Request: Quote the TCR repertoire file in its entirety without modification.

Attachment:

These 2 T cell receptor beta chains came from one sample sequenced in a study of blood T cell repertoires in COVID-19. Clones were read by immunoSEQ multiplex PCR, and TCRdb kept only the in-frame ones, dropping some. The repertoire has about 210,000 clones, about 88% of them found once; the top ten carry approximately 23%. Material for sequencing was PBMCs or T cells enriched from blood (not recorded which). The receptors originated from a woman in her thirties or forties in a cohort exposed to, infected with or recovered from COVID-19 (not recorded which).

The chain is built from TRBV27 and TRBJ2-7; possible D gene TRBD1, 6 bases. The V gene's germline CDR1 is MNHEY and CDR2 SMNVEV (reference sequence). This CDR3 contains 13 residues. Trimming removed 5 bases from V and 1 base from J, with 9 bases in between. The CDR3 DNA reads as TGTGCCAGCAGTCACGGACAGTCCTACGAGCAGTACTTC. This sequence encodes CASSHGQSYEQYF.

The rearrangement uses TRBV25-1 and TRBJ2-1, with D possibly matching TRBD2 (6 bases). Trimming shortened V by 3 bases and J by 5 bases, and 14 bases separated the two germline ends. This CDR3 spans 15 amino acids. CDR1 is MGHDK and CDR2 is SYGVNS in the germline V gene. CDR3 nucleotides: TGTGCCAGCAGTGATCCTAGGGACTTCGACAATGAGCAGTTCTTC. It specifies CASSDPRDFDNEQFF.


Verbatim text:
These 2 T cell receptor beta chains came from one sample sequenced in a study of blood T cell repertoires in COVID-19. Clones were read by immunoSEQ multiplex PCR, and TCRdb kept only the in-frame ones, dropping some. The repertoire has about 210,000 clones, about 88% of them found once; the top ten carry approximately 23%. Material for sequencing was PBMCs or T cells enriched from blood (not recorded which). The receptors originated from a woman in her thirties or forties in a cohort exposed to, infected with or recovered from COVID-19 (not recorded which).

The chain is built from TRBV27 and TRBJ2-7; possible D gene TRBD1, 6 bases. The V gene's germline CDR1 is MNHEY and CDR2 SMNVEV (reference sequence). This CDR3 contains 13 residues. Trimming removed 5 bases from V and 1 base from J, with 9 bases in between. The CDR3 DNA reads as TGTGCCAGCAGTCACGGACAGTCCTACGAGCAGTACTTC. This sequence encodes CASSHGQSYEQYF.

The rearrangement uses TRBV25-1 and TRBJ2-1, with D possibly matching TRBD2 (6 bases). Trimming shortened V by 3 bases and J by 5 bases, and 14 bases separated the two germline ends. This CDR3 spans 15 amino acids. CDR1 is MGHDK and CDR2 is SYGVNS in the germline V gene. CDR3 nucleotides: TGTGCCAGCAGTGATCCTAGGGACTTCGACAATGAGCAGTTCTTC. It specifies CASSDPRDFDNEQFF.